Objective: To assess the efficacy of tirofiban in comparison to usual care or other GPIIb/IIIa antagonists (eptifibatide and abciximab). Results were analysed by drug administration with planned percutaneous coronary intervention (PCI) or as medical management without planned PCI, and separately for STEMI or NSTE ACS patients. Research design and methods: A systematic review was performed of randomized controlled trials of tirofiban, abciximab, eptifibatide or usual care given to patients with acute coronary syndrome. Nine databases were searched up to March 2010. Pair-wise meta-analysis was used to combine all available direct comparisons; indirect comparisons and network analysis were performed when this was not possible. The primary outcome was MACE (major adverse cardiac event). Results: The search yielded 8, 119 records and 50 trials were included (total number of patients 52,958). Compared to usual care, high and medium-dose tirofiban (25 and 10 mu g/kg/min) administered with planned PCI reduced MACE at 30 days for patients with STEMI (RR 0.67, 95% CI 0.45, 0.99; RR 0.28, 95% CI 0.10, 0.80), but was not effective as a medical management. Medium-dose tirofiban (10 mu g/kg/min) administered with planned PCI or low dose (0.4 mu g/kg/min) as medical management reduced the risk of MACE for patients with NSTE ACS (RR 0.39, 95% CI 0.21, 0.75; RR 0.58, 95% CI 0.41, 0.83) in comparison to usual care, but at the expense of increased thrombocytopenia (RR 3.26, 95% CI 1.31, 8.13). Evidence from RCTs and network analysis indicated tirofiban and abciximab were equally effective and safe. Comparing tirofiban and eptifibatide treatment by indirect and network analysis produced inconclusive results. Conclusions: Tirofiban was more effective than usual care for STEMI and NSTE ACS patients receiving planned PCI, and NSTE ACS patients receiving medical management. Tirofiban and abciximab were equally effective. Comparisons of tirofiban and eptifibatide were inconclusive.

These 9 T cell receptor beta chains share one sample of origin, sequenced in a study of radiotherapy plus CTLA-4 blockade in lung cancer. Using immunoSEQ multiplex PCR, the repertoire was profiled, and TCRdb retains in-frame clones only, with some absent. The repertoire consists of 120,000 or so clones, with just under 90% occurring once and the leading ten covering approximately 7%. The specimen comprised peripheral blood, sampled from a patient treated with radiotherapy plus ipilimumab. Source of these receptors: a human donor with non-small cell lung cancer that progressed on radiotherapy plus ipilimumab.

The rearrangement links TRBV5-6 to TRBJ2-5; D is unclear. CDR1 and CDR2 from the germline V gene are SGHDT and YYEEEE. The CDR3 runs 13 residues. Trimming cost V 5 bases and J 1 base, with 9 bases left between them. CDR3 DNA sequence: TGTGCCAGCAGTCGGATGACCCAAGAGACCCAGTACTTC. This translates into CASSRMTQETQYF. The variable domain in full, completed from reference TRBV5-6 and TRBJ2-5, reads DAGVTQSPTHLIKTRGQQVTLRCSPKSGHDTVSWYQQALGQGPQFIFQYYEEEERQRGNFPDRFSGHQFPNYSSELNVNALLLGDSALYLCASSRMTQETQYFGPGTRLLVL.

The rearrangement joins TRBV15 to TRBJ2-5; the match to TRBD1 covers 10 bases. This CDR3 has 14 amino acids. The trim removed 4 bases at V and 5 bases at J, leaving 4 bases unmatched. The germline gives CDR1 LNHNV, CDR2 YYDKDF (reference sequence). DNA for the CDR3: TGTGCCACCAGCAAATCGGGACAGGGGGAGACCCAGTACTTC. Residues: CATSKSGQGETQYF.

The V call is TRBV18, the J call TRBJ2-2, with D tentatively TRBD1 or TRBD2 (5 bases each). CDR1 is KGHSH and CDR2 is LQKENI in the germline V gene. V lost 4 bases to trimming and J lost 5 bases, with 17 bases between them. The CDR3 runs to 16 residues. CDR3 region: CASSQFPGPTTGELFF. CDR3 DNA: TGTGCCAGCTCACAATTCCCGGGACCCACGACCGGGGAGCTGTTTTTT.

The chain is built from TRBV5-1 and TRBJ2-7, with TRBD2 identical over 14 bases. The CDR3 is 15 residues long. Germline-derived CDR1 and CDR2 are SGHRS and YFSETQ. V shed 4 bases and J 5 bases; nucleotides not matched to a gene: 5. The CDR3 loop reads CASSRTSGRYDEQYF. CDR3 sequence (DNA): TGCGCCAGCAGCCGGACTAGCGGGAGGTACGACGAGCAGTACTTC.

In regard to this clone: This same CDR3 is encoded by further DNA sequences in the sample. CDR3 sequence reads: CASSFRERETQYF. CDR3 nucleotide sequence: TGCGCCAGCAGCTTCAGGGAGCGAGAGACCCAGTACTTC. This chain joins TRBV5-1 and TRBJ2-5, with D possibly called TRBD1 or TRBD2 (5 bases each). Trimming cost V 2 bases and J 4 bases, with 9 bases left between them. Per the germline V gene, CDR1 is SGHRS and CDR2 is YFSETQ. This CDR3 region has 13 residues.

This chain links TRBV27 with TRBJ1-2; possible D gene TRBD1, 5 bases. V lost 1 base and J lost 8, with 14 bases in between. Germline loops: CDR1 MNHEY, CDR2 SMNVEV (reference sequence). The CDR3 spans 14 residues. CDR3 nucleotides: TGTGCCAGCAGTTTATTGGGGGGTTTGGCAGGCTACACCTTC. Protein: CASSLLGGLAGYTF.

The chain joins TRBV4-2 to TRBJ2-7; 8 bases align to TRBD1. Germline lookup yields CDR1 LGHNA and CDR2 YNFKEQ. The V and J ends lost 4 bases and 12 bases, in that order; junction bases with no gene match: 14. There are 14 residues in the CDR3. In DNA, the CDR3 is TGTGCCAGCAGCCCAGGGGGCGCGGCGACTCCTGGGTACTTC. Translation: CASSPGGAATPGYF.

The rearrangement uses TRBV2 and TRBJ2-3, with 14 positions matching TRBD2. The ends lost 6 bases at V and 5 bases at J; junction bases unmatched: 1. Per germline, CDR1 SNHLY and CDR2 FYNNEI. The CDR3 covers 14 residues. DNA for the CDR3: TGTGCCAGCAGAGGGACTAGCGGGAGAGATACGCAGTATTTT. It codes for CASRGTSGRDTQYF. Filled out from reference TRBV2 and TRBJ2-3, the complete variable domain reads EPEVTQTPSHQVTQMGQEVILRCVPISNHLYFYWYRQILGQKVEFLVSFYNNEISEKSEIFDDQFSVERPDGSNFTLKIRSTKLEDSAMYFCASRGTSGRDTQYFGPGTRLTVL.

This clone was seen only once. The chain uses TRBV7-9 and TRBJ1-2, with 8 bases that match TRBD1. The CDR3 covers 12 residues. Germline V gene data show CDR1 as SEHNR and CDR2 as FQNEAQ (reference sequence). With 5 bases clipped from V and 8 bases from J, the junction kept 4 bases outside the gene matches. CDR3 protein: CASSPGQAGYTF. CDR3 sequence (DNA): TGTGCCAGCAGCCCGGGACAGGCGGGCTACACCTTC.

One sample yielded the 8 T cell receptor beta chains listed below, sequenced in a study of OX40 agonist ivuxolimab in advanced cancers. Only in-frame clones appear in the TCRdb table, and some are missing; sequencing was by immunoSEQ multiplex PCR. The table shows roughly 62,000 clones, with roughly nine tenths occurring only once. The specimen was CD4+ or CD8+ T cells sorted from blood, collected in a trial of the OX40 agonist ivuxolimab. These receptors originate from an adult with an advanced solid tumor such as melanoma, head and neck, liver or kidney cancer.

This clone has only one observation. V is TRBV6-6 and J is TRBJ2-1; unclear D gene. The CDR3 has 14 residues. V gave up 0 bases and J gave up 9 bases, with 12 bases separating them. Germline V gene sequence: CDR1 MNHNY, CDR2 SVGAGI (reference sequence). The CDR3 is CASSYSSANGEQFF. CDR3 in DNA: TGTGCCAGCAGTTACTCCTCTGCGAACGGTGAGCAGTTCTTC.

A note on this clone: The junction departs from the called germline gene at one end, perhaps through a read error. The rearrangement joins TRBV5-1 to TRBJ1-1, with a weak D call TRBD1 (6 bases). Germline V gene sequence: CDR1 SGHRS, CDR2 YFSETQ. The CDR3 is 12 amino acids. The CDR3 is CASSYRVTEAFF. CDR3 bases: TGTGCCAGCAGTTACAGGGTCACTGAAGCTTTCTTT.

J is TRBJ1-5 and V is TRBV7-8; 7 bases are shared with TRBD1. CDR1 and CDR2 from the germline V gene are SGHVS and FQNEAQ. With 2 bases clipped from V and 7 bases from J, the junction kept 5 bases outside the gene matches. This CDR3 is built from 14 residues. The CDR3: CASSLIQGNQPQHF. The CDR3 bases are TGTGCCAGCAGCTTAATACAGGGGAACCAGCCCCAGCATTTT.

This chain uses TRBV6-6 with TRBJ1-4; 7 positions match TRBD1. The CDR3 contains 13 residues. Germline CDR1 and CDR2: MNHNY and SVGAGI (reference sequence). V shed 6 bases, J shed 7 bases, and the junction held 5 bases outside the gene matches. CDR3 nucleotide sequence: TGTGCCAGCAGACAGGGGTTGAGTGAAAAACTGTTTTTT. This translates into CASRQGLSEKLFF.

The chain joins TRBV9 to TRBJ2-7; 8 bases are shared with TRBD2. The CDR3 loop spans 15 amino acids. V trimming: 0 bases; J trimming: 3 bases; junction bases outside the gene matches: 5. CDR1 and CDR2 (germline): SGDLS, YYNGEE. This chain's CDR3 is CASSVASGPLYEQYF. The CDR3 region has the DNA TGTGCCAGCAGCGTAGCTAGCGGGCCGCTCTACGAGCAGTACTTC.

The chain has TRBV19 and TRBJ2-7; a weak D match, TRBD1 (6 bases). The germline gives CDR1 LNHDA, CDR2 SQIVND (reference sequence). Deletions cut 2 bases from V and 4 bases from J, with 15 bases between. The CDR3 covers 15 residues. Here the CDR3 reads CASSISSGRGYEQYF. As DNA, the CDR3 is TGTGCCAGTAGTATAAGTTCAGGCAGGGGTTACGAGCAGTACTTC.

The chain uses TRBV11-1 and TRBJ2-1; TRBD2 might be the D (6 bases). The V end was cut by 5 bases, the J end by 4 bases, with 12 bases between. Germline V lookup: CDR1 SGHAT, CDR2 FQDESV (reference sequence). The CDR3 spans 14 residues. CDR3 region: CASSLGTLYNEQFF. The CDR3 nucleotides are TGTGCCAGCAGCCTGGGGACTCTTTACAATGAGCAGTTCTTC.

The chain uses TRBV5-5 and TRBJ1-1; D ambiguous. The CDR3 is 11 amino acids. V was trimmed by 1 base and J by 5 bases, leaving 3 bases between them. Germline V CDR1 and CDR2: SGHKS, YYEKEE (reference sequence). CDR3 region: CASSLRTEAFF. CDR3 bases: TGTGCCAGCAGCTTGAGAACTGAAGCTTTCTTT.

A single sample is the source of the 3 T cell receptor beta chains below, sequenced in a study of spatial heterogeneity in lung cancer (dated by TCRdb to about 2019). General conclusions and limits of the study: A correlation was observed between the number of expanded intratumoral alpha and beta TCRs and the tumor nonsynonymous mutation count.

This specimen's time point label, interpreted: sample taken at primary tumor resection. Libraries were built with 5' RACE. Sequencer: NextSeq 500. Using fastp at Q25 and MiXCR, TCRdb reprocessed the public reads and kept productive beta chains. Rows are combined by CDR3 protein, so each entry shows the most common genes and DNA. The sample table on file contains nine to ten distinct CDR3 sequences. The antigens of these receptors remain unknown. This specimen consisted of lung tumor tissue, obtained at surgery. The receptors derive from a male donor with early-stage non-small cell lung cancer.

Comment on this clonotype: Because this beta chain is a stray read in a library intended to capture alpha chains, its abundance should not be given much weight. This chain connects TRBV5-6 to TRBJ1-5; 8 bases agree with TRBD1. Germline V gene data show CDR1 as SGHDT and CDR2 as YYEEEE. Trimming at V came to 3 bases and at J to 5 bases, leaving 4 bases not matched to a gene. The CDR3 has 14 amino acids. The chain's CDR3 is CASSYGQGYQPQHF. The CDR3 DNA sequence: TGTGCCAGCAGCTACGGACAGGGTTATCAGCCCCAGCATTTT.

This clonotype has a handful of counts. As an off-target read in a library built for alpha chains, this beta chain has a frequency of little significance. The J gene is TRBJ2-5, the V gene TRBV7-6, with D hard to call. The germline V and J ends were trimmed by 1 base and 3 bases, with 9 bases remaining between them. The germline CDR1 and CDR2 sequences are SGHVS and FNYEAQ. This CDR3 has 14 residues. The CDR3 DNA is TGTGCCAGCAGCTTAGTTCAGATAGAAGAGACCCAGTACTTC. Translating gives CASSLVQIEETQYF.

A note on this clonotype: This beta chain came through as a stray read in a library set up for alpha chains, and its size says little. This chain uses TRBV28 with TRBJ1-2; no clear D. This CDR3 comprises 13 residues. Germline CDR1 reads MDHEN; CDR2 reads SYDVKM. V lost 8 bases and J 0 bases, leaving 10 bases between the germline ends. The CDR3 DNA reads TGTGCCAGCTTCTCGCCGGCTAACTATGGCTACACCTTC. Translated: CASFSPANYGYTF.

- Acute coronary syndrome
- Systematic review